Photo of Professor Michelle Bolduc

Professor Michelle Bolduc

Research interests

Rooted in the medieval notion of translatio and the applied activity of translation, Michelle’s current research lies at the intersection of translation and rhetoric, straddling the boundaries of translation studies, the translatio(n) of modern rhetoric and philosophy, and medieval literature. She is simultaneously completing two book-length projects.

The first, entitled “Translation and the Re(dis)covery of Rhetoric,” presents a diachronic case study of how translation is the means by which rhetoric, as the art of reasoning, becomes a part of a lineage of—and a resource for—an ethics of civic discourse. Moving from Classical Latin and medieval Romance languages (Old French and medieval Italian) to modern French, this work is transcultural and multilingual. It posits a diachronic dialogue, showing how translation—as practice and as theory, via the medieval topos of translatio [the transfer of knowledge]—serves as the vehicle for the transfer of rhetoric as an art of argumentation and persuasion from Classical Greece and Rome to modern Paris and Brussels by way of medieval France/Italy. At the heart of this book lies Brunetto Latini, who in the 1260s not only translated Cicero’s De inventione twice, into French (Trésor) and Italian (Rettorica), but also effected a translatio of it: Cicero’s rhetoric, which since Late Antiquity had become synonymous with stylistic exercises in Latin eloquence, becomes in Latini’s hands once again useful for political and civic matters in the vernacular. Latini’s translation of] De inventione will resonate in the twentieth century, radically changing the fate of rhetoric, considered by many at the time to be a musty, meaningless art devoted to figures of style. Jean Paulhan, the long-time editor of the Nouvelle Revue Française, will translate and publish portions of Latini’s rhetoric (from the Trésor) twice: first as an article in the January 1937 issue of Mesures, and again as the culminating appendix to his landmark 1941 Fleurs de Tarbes, ou La Terreur dans les lettres. Paulhan, who seeks to re-establish rhetoric as a field of use to literature and literary criticism, is equally anxious about the state of Europe, which was founded, he writes, upon Ciceronian rhetoric. The effect of Paulhan’s translation of Latini will be even more profound on the field of philosophy and rhetoric. In their search for a way to reason about value judgments in the wake of the Second World War, Belgian philosophers Chaïm Perelman and Lucie Olbrechts-Tyteca will come upon Paulhan’s translation of Latini’s translation in the 1941 Fleurs. This is for them a startling revelation: their reading of Paulhan’s translation of Latini’s translation of Cicero reintroduces them to the ancient notion of rhetoric as an art of argumentation. As a result, they create the New Rhetoric Project, in which they assert that rhetoric, rather than the logical positivism of contemporary science and philosophy, might offer a humane response to the postwar crisis of reason.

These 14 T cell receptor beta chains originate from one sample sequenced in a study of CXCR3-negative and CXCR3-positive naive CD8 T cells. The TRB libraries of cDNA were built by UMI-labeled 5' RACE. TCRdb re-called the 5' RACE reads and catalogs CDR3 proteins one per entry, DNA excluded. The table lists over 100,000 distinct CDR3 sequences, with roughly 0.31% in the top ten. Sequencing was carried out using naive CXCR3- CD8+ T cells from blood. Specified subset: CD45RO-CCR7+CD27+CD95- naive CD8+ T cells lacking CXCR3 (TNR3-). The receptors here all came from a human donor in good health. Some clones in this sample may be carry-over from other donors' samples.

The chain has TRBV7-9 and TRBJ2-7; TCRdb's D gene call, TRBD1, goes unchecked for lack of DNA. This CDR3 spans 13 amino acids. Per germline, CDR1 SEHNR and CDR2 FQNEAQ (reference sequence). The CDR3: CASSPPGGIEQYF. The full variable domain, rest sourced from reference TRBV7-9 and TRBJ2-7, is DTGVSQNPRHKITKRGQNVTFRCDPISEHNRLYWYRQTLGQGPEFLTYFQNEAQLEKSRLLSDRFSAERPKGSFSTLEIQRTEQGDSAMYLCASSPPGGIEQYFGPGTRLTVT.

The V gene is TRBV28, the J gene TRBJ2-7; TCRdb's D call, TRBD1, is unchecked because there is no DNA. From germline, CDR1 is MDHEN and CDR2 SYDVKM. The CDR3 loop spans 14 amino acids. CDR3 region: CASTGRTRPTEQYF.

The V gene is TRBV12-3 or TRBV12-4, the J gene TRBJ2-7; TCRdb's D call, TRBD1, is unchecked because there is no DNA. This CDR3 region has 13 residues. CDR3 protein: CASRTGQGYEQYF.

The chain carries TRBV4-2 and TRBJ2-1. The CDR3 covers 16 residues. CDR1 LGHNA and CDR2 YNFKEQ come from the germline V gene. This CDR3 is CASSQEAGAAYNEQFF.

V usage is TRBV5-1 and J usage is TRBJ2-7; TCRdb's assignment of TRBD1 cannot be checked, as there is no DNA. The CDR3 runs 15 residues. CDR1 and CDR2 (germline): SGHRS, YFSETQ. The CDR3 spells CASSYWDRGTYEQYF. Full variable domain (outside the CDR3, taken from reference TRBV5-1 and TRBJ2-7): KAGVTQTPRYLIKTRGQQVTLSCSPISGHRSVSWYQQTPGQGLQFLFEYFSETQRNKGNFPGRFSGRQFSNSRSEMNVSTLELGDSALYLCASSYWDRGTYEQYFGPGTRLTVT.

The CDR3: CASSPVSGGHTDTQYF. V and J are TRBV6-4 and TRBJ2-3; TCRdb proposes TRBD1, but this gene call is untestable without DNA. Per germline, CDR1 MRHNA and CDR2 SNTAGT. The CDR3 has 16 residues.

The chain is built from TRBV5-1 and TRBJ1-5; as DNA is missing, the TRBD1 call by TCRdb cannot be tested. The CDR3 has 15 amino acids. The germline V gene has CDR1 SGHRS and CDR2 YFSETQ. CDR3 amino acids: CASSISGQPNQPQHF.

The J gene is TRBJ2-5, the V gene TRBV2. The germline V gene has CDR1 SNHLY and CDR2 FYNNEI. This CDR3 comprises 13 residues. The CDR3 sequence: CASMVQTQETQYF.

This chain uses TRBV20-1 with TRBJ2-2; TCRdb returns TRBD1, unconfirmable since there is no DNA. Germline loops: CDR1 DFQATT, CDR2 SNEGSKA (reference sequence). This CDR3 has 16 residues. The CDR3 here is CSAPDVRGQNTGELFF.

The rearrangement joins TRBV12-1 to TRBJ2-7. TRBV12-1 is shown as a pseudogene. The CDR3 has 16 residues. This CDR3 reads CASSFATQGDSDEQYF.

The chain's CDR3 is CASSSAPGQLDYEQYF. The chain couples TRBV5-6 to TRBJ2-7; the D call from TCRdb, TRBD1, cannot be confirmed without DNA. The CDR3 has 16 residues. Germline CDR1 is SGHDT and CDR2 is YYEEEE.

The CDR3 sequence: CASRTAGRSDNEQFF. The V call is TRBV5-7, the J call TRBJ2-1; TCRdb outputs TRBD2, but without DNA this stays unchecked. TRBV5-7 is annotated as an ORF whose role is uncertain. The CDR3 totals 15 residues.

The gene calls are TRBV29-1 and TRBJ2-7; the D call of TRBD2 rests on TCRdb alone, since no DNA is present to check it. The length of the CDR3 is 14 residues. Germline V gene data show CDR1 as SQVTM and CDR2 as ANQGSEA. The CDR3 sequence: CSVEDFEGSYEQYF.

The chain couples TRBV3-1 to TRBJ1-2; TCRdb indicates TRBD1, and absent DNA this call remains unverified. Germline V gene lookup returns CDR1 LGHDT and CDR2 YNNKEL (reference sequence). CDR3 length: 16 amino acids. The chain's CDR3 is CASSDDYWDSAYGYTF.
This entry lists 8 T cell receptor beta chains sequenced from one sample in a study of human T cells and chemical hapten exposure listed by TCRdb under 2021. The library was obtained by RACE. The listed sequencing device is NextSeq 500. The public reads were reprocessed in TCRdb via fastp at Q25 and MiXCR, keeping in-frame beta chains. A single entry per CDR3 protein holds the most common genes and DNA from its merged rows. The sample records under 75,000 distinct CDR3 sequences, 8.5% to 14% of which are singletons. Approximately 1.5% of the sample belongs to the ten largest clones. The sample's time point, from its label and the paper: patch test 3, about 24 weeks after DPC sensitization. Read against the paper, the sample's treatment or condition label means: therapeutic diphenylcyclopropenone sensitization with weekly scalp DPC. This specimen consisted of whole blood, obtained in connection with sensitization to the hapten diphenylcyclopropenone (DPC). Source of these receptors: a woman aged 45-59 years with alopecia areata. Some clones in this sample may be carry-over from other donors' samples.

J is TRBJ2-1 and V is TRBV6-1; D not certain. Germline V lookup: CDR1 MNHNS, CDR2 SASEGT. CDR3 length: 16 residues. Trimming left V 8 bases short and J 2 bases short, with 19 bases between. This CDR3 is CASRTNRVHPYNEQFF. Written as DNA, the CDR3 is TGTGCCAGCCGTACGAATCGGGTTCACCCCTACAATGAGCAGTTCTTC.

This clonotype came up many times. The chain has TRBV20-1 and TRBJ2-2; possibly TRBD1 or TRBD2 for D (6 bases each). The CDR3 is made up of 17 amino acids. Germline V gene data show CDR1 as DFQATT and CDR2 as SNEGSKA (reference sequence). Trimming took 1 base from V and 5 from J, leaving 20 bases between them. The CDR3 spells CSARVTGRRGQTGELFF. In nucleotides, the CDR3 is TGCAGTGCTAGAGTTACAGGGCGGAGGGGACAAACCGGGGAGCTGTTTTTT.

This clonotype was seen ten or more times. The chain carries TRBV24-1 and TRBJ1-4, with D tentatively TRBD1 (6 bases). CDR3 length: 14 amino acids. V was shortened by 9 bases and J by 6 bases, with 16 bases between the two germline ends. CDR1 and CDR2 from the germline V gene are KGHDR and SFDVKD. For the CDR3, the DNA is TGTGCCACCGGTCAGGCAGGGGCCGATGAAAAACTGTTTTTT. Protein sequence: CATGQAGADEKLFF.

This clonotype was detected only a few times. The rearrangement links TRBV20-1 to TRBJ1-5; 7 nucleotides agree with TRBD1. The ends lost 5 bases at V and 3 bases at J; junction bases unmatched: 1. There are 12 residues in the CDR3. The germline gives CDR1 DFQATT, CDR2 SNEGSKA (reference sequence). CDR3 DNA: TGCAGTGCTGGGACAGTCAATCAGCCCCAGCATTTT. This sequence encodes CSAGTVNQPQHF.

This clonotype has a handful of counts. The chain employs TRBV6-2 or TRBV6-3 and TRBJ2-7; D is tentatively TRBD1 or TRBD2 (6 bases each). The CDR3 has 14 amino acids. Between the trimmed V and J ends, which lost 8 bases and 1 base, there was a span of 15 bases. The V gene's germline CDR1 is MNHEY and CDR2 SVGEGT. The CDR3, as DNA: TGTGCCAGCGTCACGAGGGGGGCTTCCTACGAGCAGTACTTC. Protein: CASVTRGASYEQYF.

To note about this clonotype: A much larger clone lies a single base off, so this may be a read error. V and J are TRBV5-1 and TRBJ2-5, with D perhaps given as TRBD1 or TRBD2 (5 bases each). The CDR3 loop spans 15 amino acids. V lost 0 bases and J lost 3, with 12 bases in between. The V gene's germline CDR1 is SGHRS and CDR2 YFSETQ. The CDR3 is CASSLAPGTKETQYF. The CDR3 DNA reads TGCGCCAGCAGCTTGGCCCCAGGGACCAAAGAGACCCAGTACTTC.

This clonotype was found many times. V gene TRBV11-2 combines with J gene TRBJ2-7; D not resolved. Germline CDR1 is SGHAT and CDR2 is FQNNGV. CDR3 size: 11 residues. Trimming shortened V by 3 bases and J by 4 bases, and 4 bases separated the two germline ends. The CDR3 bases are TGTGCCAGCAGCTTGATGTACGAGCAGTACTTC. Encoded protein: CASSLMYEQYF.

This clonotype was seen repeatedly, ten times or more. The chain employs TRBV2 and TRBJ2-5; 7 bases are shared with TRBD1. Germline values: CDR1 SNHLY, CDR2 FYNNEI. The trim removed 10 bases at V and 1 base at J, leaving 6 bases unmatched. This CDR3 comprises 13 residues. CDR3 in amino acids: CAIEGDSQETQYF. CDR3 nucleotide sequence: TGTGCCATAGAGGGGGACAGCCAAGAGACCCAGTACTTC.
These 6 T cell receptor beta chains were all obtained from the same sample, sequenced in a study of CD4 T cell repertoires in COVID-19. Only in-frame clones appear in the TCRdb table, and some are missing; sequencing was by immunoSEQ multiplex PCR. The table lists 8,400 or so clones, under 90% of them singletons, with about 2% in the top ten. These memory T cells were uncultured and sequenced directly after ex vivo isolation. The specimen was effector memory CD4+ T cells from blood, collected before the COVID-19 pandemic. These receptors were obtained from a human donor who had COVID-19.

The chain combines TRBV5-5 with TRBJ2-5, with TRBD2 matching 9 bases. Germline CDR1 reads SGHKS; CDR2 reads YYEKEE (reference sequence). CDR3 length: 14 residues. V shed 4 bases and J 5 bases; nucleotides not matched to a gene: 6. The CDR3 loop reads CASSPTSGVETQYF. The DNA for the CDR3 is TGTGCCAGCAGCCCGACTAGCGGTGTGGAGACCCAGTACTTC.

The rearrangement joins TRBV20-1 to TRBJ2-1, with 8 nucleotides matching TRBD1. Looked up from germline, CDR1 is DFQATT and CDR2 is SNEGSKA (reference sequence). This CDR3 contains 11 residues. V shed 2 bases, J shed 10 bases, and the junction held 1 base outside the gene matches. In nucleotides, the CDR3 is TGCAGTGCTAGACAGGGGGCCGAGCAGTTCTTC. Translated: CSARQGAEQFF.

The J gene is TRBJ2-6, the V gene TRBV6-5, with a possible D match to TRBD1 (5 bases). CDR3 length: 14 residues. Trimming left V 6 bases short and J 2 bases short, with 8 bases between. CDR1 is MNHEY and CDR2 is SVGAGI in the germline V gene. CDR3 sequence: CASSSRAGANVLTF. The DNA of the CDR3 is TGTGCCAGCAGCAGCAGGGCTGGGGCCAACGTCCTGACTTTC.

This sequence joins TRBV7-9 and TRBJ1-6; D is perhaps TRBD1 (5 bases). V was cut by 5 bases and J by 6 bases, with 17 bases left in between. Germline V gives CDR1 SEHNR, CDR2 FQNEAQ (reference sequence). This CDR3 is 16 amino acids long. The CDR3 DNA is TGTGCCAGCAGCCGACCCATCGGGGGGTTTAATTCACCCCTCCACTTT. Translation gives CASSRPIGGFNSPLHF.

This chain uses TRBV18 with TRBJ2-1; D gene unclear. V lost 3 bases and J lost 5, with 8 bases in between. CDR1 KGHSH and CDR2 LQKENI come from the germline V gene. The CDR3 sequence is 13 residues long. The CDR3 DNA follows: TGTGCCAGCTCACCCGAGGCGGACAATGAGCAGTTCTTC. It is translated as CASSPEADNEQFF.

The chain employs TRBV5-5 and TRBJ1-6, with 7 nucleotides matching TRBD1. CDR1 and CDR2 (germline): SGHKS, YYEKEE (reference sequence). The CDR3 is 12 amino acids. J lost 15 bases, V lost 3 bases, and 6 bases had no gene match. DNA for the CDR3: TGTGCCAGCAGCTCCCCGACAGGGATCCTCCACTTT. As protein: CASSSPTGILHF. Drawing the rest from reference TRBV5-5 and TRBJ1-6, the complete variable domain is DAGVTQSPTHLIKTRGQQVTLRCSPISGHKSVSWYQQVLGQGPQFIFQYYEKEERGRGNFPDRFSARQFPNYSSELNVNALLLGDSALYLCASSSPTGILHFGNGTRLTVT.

The second work-in-progress extends into the practice of translation, with two volumes dedicated to the translation of and commentary on the work of Chaïm Perelman and Lucie Olbrechts-Tyteca’s New Rhetoric Project. With co-director David Frank (University of Oregon, US) on the, she was awarded a National Endowment of the Humanities Scholarly Editions and Translations Award ($116,000; 2014-2016) to publish “Rendez-vous with Rhetoric: New Translations and Commentary on the Writings of Chaïm Perelman and Lucie Olbrechts-Tyteca” (University of Notre Dame Press). Although Perelman and Olbrechts-Tyteca’s magnum opus, Traité de l’argumentation: La nouvelle rhétorique (1958) was translated into English in 1969, hundreds of articles which explain key ideas of the Traité remain only in French. Our work will provide English-speaking scholars with access to these important philosophical texts; it examines in detail their “rhetorical turn”, and the important philosophical influences on, and significance of, their New Rhetoric Project, based on these translations and on significant archival work done at the Université Libre de Bruxelles. This work has created a partnership with the University of Wisconsin-Milwaukee, University of Oregon, Université Libre de Bruxelles and the United States Holocaust Memorial Museum Washington D.C.